Resign or fight? About unnecessary frustration of developers

New Years Resolutions

The year is coming to an end and some people are already planning their New Year‘s resolutions. In addition to many personal things, some of you are also wondering at the end of the year whether you are happy in your current job – IT people do that like everyone else.
Of course, we are doing well compared to many other industries. Nevertheless, we all know that we just have to raise our hands once and can start working somewhere else tomorrow (let’s call it a shortage of skilled workers for the sake of simplicity).

So what exactly motivates us to stay in our current job and what motivates us to change our current job?

The others are (not) better!

Changing the job is always a big step. We are promised heaven on earth in job advertisements – but is that really true?
For many of us the stories other Devs* are telling us are mostly decisive – at meetups, at conferences, …. A cozy chat usually shows us what we actually like or dislike in our current position.

So if my employers behavior is obviously below average and Person X tells me over a beer that exactly my pain points would have been blown away if I just change my job to their company, then I would tend to do it.
Once the pain point has been identified, you can decide: fight or resign.

If I make an effort, I can(‘t) change things here!

This point is also very much related to the next paragraph (appreciation).
Let‘s say I noticed what bothers me – maybe I’m even very lucky and can talk to an experienced team coach or agile coach about it. Then they might ask me something like “What would have to change so that you don’t want to resign your job anymore?” and after two days I might have the idea that a monthly internal hackday would make me really happy.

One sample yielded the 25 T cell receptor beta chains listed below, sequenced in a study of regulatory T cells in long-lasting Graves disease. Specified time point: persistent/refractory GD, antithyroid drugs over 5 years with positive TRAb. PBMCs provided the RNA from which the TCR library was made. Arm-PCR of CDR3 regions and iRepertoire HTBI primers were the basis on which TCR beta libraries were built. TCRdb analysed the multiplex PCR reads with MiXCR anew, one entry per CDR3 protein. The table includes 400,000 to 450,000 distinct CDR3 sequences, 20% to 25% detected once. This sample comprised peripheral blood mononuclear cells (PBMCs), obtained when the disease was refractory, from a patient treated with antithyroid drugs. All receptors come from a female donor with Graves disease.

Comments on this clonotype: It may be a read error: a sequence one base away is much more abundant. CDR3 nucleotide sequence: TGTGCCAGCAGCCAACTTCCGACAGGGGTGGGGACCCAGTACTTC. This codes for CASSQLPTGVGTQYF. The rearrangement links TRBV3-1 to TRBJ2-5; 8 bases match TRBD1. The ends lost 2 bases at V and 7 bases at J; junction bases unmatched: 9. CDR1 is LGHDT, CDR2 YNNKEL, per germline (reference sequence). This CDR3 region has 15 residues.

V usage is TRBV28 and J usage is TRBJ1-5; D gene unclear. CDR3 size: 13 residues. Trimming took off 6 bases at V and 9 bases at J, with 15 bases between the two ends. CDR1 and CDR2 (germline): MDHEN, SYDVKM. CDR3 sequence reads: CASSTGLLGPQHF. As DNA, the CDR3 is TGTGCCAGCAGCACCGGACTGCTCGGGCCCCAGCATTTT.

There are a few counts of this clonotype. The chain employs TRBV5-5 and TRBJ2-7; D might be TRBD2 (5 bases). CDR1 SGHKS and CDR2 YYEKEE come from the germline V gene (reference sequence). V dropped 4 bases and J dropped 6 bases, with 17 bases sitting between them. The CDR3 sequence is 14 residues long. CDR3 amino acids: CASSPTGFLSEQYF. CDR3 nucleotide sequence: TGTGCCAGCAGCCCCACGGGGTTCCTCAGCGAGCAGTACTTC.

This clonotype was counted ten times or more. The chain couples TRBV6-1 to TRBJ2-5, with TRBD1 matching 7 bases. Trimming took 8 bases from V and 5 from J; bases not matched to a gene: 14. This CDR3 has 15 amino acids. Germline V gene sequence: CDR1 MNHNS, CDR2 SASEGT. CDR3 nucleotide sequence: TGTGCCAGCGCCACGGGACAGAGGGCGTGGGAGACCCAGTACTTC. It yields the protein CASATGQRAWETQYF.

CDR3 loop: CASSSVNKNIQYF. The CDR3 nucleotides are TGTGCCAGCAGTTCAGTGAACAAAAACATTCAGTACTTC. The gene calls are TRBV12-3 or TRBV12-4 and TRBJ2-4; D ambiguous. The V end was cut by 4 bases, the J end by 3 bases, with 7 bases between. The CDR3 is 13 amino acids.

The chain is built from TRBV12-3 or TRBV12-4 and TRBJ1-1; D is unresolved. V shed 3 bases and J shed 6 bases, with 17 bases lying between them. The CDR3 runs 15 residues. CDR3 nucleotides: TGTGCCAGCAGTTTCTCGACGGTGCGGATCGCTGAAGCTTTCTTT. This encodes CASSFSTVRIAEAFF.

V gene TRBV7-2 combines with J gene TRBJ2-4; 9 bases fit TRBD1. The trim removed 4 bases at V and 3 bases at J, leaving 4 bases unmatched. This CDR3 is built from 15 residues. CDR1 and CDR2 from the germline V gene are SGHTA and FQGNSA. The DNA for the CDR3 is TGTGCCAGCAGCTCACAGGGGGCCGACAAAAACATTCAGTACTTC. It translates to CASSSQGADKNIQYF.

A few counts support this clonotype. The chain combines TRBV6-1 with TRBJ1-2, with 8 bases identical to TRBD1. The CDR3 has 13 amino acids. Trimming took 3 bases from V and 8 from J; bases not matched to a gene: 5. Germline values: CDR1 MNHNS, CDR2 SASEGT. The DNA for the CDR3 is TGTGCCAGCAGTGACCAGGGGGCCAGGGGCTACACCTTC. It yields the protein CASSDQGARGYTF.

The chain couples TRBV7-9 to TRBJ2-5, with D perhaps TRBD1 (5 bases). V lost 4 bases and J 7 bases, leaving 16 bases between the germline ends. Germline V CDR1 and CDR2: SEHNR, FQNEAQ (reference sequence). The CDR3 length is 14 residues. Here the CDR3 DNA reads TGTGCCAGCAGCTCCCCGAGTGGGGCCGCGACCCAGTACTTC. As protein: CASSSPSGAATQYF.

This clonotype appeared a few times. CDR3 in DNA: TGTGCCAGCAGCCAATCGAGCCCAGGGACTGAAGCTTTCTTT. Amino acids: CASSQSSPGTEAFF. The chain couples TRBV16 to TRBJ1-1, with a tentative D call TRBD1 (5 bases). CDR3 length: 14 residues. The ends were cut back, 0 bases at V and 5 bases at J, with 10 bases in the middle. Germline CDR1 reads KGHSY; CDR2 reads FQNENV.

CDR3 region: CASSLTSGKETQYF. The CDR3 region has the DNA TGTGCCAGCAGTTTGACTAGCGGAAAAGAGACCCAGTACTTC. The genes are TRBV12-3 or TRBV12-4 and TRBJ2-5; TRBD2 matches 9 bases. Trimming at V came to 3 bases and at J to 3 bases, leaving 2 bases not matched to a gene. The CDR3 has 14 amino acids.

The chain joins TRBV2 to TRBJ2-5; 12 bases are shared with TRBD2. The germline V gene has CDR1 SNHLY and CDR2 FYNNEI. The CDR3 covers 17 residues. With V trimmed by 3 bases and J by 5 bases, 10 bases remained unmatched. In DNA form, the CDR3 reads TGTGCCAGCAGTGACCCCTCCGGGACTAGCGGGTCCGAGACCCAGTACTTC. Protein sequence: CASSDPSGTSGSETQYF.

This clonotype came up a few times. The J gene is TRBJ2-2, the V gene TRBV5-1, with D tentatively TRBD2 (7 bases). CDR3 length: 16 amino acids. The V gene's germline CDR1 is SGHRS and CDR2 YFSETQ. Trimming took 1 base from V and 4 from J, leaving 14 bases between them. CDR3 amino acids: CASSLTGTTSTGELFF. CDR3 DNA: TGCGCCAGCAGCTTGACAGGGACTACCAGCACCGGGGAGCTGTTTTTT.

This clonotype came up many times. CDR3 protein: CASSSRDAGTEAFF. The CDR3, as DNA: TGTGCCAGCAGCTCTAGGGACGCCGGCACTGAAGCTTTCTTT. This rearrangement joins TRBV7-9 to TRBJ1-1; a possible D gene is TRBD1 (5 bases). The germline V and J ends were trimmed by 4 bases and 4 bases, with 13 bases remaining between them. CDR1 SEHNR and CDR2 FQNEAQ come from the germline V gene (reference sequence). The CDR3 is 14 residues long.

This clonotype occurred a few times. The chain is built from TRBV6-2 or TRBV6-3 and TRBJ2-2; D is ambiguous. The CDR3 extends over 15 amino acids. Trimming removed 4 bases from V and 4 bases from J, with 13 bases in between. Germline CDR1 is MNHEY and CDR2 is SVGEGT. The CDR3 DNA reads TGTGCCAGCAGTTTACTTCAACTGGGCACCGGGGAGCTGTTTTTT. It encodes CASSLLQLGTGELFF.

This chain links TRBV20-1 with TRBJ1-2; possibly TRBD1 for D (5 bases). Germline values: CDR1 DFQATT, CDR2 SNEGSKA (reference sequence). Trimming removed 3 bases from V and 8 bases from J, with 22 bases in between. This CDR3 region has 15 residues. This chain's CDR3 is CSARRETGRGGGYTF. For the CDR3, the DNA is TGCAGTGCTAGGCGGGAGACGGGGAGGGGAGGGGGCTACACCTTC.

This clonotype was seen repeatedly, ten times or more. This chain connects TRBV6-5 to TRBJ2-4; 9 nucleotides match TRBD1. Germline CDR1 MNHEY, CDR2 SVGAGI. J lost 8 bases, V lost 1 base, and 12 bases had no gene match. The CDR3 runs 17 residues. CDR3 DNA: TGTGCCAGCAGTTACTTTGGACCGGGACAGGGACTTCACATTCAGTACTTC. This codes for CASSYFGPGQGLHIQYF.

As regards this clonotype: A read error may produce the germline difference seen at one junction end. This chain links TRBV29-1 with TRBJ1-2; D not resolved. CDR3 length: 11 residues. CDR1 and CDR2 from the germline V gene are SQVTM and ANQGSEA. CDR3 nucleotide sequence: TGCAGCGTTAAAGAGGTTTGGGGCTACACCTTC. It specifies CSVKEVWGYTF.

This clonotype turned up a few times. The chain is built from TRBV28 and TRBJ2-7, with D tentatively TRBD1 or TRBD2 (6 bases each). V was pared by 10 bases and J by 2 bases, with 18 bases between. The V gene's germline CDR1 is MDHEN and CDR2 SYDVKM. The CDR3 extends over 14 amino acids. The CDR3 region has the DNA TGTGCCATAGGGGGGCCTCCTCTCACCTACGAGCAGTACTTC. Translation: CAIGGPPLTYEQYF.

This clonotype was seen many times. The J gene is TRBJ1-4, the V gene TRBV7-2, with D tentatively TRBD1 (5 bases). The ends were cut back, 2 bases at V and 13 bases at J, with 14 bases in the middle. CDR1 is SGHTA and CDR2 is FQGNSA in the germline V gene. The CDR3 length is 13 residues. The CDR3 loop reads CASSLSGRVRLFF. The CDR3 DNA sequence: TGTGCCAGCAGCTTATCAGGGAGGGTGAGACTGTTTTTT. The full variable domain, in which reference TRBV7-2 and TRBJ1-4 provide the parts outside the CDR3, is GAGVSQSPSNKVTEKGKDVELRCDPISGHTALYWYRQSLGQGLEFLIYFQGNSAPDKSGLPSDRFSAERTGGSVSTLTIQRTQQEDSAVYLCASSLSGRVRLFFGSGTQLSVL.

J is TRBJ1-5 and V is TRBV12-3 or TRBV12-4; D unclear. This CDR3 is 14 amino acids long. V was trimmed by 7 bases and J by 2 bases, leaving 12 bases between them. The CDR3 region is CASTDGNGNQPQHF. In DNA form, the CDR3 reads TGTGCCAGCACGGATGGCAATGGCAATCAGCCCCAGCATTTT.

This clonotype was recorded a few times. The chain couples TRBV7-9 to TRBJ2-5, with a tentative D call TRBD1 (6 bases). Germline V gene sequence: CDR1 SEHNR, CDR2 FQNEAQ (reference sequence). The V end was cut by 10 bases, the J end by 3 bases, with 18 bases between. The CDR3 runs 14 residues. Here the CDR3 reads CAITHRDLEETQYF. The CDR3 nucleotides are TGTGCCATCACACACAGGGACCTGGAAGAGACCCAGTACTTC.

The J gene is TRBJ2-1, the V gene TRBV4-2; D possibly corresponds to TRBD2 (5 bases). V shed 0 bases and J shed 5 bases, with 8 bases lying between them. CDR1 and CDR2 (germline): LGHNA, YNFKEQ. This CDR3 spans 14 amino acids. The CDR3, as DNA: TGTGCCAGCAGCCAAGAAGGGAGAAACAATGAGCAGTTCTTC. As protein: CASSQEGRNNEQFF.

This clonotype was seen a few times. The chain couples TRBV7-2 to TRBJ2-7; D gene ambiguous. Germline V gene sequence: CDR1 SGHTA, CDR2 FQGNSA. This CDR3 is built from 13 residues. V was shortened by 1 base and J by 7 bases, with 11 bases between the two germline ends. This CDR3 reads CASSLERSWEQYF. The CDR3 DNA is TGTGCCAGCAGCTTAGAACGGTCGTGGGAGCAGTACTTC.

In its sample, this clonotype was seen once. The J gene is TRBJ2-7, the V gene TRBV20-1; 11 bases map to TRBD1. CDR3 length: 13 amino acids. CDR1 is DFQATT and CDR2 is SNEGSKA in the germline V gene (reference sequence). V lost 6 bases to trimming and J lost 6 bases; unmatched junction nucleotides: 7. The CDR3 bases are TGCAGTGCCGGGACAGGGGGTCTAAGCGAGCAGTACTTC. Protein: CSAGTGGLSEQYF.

We could all work together on cool projects for a day.
Admittedly, the more “rusty” the companys processes, the more difficult it is to convince the supervisor – because in the worst case scenario, they can only see one day lost for the whole department.
But let’s assume the opposite: The boss wants to try it at least once. Everything is working great, new technologies are being tried, someone is bringing their Rasperry with them and the meeting room is getting a clever booking system right at the door!
The hackday becomes an integral part of the corporate culture. Maybe some colleagues even remember that that was my idea. But it doesn’t really matter: I can change something here if something bothers me or I just have a brilliant idea! So I have no reason to resign my job immediately if something bothers me, because I can change it instead and stay in my familiar surroundings at the same time!

(Lack of) appreciation and communication


Let’s construct a (seemingly) simple case here and say: What bothers me is that I always have to go to the HR office to get coffee because the coffee machine is there.
Then I can go to my boss and tell him that it bothers me. Or even better: I tell them what bothers me! I don’t like the HR people but always have to talk to them? Is the way too far for me and my knee hurts? Does that pull me out of the “focus tunnel” too much?
And it is even better if I make a suggestion straight away. For example, could you please place the coffee machine somewhere in the middle of the office space?! Or buy a second machine for the IT department?!
The interessting thing is that the actual solution has less of an impact on my well-being than the reaction from the leadership team.
If they would now explain me in a calm way that HR has financed its machine itself and that putting it in a different room would be as unfair as buying a new one – okay. And wow, it‘s really nice that HR always allowed me to use their machine! They’ll get cakes from me soon 🙂
But if the reaction is simply “That doesn’t work!” (adorned with how ungrateful IT is), then the world would look very different!

The result is the same: If I want coffee nearby, I have to bring my own machine. In the first scenario, however, no straw was added to the camel‘s back (nice colleagues, fair bosses) and in the other scenario it might have been the last straw (unfair bosses).
No matter how stressful it is – as a manager you have to communicate and be appreciative!


For me personally, this was almost the last straw which broke the camel‘s back. I would like to write a little more about this here.